Physical modification of mechanical and electrical systems is only one part of an effective energy conservation program. Proper equipment operation, responsible habits (for example, turning off lights and computers), and a method of monitoring and tracking energy use are all part of a complete program.
An energy conservation program is not something that is “done to” your organization by an outside entity, but is something undertaken by your organization, possibly with the help of outside specialists. It involves your staff. Their “energy skills”, awareness, and daily activities play a significant role in ensuring success.
UK Good Practice Guide 306 is a British public document describing how organizations can assess their own situation and set priorities for establishing an effective energy conservation program. The following sections are taken from GPG306 to allow you to evaluate your present staff awareness and point to training needs.
We recommend making a careful assessment of your current situation. The evaluation matrix below assesses the role of energy awareness and training activities, and the use of information to continually improve energy performance. Procedures for reviewing energy performance, reporting performance, and for keeping abreast of market developments are assessed.
- insert Awareness and Information Matrix here -
Score each of the six columns from 0 to 4, and then average them to get an overall organizational score. The scoring is as follows:
|•||Level 4 is indicative of clear delegation of responsibility for energy consumption throughout the organization. Energy efficiency is regularly promoted both formally and informally. A comprehensive monitoring system is in place, and performance is closely monitored against targets. Plant and equipment will be selected for energy efficiency and its operation will be closely monitored.|
|•||Level 3 is indicates that energy management is treated seriously at a senior level, and is incorporated within formal management structures. Consumption is likely to be assigned to cost centre budgets, and there will be an agreed system for reporting energy consumption, promoting energy efficiency and investing in energy efficiency. Plant and equipment selection will be based on energy efficiency.|
|•||Level 2 suggests that the importance of energy management is recognized at a senior management level, but there is little active support for energy management activities. Energy staff are likely to be based in a technical department, and the effectiveness of energy management is restricted to the interests of a limited number of employees. The majority of plant and equipment will be energy efficient.|
|•||Level 1 generally indicates that, although there is no specific energy policy, some energy management activities are in place, albeit in a rudimentary or informal fashion. Reporting procedures and awareness matters are undertaken on an ad hoc basis. Some plant and equipment will include energy-efficient features.|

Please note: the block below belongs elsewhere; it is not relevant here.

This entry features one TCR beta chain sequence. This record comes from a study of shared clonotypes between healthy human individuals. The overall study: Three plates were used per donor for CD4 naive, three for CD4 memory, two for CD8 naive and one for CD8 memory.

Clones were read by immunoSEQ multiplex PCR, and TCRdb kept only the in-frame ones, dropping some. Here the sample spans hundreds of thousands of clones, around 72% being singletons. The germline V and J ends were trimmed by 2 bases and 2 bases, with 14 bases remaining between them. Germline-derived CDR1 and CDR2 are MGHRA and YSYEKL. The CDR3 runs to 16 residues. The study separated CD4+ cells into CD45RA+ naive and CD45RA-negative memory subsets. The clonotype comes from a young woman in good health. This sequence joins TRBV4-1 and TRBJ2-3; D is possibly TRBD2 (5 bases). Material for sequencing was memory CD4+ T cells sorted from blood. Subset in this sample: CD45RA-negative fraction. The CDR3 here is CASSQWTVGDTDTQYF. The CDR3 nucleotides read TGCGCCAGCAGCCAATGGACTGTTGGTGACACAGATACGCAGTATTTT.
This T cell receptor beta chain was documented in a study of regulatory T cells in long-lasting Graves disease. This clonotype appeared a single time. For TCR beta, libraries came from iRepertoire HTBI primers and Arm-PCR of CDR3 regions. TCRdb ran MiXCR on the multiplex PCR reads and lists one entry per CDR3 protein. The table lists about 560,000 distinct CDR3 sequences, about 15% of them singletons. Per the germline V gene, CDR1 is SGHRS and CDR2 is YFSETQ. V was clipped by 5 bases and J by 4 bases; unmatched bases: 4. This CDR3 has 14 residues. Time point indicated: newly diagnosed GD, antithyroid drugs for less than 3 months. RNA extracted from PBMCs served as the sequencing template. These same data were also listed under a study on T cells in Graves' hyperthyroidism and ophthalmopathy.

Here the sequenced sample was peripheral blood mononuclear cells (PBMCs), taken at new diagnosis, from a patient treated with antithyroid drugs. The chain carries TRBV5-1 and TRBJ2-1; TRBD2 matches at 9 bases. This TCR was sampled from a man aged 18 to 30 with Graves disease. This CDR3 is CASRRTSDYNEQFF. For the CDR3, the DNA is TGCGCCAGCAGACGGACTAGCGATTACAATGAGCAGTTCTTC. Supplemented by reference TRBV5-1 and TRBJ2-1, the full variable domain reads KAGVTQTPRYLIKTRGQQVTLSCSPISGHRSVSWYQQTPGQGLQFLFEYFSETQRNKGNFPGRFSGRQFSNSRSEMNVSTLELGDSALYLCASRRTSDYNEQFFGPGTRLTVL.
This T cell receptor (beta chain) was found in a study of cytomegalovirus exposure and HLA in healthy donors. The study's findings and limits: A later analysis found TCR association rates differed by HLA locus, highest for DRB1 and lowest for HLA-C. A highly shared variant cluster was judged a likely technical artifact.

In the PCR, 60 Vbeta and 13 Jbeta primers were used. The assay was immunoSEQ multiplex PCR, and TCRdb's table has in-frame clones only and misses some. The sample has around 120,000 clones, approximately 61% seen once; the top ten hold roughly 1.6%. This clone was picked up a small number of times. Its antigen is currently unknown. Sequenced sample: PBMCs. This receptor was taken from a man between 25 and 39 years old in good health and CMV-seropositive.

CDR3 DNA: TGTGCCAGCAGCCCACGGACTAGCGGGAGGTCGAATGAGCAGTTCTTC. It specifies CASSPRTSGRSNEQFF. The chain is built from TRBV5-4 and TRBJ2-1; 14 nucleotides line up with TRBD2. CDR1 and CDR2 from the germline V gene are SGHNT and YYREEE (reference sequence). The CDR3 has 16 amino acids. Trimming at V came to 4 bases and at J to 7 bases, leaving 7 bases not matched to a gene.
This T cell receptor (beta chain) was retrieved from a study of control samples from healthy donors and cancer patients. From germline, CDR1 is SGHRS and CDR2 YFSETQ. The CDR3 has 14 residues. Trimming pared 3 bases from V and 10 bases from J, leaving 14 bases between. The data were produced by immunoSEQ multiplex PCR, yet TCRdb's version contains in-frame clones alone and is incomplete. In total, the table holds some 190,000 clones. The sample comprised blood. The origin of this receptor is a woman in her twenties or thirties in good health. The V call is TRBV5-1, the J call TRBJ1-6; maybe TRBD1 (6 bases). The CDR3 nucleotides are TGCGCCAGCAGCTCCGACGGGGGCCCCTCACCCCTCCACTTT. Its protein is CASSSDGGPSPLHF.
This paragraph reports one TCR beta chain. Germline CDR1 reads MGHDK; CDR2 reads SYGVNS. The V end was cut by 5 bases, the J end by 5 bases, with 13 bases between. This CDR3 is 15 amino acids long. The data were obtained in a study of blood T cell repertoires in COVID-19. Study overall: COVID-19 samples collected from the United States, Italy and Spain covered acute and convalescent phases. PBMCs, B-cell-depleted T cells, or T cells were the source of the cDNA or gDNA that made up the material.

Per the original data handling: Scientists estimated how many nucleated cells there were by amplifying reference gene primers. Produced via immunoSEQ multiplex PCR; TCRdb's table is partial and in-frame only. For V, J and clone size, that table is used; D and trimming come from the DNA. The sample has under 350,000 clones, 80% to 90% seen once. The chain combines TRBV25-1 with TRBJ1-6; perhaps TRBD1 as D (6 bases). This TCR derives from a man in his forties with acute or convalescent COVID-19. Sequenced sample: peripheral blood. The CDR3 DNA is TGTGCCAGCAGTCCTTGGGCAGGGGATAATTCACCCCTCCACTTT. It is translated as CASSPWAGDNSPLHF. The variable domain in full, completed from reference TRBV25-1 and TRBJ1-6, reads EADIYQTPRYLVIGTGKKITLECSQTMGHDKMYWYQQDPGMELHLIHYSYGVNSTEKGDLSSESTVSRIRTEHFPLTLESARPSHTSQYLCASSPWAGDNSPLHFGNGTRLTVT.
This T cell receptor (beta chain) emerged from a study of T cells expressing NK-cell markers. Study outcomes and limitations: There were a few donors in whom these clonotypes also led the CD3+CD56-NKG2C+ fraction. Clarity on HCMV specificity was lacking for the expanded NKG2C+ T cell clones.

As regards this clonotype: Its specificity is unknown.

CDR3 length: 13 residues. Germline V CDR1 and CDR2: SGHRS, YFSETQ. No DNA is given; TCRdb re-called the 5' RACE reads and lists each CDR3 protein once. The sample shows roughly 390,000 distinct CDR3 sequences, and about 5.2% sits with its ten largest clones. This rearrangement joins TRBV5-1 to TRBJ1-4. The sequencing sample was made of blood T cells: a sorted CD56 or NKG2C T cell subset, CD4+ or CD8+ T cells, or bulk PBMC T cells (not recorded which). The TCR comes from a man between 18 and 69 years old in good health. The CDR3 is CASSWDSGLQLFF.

|•||Level 0 applies to sites where energy management is virtually non-existent. There is no energy policy, no formal delegation of energy management responsibilities, and there is no program for promoting energy awareness within the organization. Any equipment is unlikely to be energy efficient or to include any energy-efficient features.|
Now that you have scored your organization on each of the six columns in the matrix, any weaknesses should be clear. Moving forward, the aim should be to have a balanced profile, and then move up the matrix in a balanced way.
Decide which columns contain issues that are most important in your situation. Choose two columns where you would most like to see an improvement, ideally making sure that the matrix would become more balanced. Usually these will be the columns in which your score is lowest, but not always. There may be obstacles that seem insurmountable, in which case it is better to concentrate on areas where there is a good chance of success. Then decide on what actions are needed to make the improvements you have identified. Discuss these with your manager, and use them as the basis for developing a costed action plant. The aim should be to move up through the levels toward current best practice and, in so doing, develop or maintain a balance across the columns. For example, it is not so effective having high levels of energy management responsibility without reporting procedures or ongoing training.
Once a priority has been set, there is often a temptation to concentrate on that activity until it meets the level 4 requirement of the matrix. This should be avoided. A deviation of plus or minus one level about the mean is acceptable. Any results significantly above the mean are unlikely to contribute to the current energy efficiency status.
Issues and Concerns
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